The vessel went to pieces on Sunday. The whole of the crew was saved. Of the passengers, it is supposed that at least between sixty and seventy have lost their lives in the remorseless deep. The survivors, on leaving the rocks at daybreak, sought refuge in the nearest farm-houses and cottages, where they were received and treated with almost unheard-of kindness.

On Sunday, about the middle of the day, a large body of them appeared at Carnarvon. They were then returning to Ireland. As soon as they told their melancholy tale to the Deputy Mayor and the Bailiffs, those gentlemen called together some of the principal inhabitants. A committee was formed: subscriptions were solicited without an hour's delay, from door to door; collections were made in the evening at St. Mary's church, and in all the other places of worship; it was resolved to appropriate the Guildhall to the use of the poor sufferers, and I can assure you, without entering into a minute and tedious statement, that through the whole of this week every expedient which humanity and benevolence could devise for effectually relieving them, has been employed.


From their own lips I have heard a recital of their sorrows: and the following cases will give you a tolerably distinct as well as accurate idea of what has occurred:
  Mary Ann Watt an intelligent little girl, thirteen years old, lost both her parents in the wreck, and knew none of the surviving passengers, except a young woman, who, like herself, came from the county of Tyrone. She never saw her father after the vessel struck, nor can she give any tidings of him. She was dragged through the water to the shore. Her mother, who was a woman of an extremely delicate frame, appears to have been either too feeble or too timid to trust herself to the boom. About eight o'clock on Saturday morning, as she was standing upon the deck, a large piece of timber struck her on her left side. She held up one of her hands, uttered a faint shriek, and fell. A sailor ran to her assistance, but life was extinct. The case of the daughter, as is natural, has excited an extraordinary interest.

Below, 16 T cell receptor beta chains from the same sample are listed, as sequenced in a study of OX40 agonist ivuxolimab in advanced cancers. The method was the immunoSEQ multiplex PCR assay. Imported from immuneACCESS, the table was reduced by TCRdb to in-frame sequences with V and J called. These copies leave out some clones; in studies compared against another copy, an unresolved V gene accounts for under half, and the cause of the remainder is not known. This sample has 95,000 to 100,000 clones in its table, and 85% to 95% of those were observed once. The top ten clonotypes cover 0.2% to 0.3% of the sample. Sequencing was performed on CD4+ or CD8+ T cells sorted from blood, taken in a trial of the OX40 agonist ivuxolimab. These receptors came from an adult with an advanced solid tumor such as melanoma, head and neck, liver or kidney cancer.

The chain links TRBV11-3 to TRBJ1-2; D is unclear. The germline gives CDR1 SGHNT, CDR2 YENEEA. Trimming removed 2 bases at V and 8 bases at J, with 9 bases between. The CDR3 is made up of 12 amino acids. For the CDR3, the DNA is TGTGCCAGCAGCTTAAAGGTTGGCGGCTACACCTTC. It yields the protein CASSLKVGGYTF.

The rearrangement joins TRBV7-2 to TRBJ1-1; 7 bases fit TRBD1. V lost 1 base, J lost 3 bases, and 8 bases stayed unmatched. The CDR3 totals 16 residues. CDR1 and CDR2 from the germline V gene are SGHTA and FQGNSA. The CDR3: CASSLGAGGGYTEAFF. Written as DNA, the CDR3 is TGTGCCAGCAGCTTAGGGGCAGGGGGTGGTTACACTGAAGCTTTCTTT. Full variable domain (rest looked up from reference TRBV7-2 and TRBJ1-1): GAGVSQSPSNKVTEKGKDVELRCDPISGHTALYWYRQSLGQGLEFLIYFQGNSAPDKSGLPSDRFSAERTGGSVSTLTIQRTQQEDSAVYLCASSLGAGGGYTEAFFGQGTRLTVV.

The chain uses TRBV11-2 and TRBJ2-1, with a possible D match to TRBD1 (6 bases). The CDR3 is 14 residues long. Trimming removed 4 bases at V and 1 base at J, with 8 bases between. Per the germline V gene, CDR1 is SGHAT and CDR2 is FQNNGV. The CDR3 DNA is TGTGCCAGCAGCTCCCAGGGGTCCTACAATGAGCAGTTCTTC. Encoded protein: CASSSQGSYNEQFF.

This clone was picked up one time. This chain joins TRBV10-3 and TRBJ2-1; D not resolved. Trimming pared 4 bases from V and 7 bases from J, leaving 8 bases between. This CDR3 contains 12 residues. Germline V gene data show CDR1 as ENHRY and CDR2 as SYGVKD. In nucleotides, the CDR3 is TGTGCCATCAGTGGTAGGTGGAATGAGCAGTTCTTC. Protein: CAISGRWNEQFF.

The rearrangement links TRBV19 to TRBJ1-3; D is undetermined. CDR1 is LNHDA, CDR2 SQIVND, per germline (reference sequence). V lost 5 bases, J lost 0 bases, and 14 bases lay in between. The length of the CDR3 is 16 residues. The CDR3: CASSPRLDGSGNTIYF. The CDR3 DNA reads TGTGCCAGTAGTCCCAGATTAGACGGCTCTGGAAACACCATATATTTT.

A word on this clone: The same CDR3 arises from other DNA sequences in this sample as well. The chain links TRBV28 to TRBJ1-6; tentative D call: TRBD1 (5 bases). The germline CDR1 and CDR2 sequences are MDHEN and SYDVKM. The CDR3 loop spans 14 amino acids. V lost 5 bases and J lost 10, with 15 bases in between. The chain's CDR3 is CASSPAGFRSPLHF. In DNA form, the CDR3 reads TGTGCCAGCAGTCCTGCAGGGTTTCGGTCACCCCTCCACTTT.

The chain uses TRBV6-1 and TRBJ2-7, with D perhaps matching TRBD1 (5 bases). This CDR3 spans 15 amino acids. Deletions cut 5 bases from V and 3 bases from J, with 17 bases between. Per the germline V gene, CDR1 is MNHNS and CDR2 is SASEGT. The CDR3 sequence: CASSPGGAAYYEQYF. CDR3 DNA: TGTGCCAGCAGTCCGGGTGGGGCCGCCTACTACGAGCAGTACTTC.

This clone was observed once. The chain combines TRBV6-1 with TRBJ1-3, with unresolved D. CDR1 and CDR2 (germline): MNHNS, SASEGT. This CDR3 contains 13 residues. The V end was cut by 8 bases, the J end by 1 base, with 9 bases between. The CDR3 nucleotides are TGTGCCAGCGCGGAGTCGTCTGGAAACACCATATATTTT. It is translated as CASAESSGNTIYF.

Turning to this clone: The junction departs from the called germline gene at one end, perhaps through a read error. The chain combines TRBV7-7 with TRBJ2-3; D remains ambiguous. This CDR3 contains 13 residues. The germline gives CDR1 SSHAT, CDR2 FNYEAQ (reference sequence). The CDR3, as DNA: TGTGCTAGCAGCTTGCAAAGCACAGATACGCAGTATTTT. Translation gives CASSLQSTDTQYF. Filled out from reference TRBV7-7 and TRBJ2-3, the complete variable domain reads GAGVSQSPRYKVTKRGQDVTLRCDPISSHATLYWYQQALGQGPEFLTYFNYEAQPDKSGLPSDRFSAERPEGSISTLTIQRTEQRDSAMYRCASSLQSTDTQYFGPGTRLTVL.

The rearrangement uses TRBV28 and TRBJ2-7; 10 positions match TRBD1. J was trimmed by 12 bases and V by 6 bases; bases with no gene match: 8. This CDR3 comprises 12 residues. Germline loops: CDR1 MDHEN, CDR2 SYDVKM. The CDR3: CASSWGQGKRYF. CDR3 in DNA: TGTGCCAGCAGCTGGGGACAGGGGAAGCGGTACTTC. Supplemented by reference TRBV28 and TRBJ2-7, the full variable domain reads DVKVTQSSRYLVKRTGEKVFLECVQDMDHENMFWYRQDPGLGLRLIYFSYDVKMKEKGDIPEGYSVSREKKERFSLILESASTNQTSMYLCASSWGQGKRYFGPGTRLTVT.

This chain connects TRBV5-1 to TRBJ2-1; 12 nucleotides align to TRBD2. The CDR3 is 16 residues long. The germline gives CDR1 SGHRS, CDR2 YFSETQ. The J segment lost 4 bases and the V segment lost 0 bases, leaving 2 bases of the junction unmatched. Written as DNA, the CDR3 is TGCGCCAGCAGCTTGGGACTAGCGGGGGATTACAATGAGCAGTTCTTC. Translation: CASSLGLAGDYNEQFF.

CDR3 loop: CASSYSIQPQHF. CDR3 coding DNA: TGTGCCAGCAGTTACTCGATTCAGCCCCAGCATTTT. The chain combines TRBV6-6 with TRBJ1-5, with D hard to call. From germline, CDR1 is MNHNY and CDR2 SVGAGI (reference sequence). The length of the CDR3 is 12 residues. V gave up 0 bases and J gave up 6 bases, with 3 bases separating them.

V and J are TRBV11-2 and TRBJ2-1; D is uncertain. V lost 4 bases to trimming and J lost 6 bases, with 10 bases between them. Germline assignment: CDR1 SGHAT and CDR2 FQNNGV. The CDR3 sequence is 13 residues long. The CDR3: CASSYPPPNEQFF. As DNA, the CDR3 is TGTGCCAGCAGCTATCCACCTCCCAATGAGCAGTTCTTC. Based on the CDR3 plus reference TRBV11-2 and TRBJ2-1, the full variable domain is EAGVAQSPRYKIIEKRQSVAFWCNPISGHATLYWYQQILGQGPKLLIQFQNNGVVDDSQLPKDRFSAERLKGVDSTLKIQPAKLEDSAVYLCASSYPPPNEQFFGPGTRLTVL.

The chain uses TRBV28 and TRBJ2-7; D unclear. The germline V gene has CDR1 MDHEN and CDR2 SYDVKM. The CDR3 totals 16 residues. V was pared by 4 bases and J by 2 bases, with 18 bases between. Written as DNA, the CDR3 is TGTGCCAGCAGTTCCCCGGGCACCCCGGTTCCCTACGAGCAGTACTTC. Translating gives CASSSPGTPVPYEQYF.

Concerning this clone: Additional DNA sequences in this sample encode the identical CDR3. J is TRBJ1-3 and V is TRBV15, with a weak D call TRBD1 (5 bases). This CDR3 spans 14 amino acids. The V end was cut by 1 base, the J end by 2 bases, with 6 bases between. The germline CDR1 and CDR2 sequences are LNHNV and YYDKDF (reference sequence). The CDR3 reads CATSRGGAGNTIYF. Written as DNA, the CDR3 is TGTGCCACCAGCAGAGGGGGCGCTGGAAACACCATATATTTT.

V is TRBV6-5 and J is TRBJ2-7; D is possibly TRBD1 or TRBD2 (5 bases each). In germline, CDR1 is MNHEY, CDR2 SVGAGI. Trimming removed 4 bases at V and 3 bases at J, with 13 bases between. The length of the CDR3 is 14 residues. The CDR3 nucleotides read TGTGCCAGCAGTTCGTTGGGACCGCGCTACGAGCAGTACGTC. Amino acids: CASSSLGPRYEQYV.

The poor orphan, you will be glad to hear, has since found a home in a respectable Irish family in this town.

From the Liverpool Journal (on the authority of Captain Crosby): we regret that the crew acted in a manner derogatory to the character of British Sailors. With a selfish and cowardly inhumanity, they quitted the wreck and refused to lend the Captain any further assistance. The first and second mate (the latter is Captain Crosbie's son) and the carpenter, however, stood by him in this emergency and the two last, having got onto a rock, they made preparations for getting the passengers ashore. In a state of exposure and exhaustion, they continued their exertions for the preservation of the passengers until four o'clock in the morning when David Griffiths, a seaman in the neighbourhood, assisted by Owen Jones and other persons, succeeded in rescuing between forty and fifty men, women and children, from their perilous situation on the wreck.
  Dafydd [David] Griffiths was awarded the R.N.L.I. silver medal and £20 for his bravery. (A considerable amount of money in those days)

The wreck broke up quickly and very little was recovered of the possessions of the passengers. The wreck was sold for salvage.
  Today (2018) Some small pieces of wreckage are still on the seabed in about 6m depth.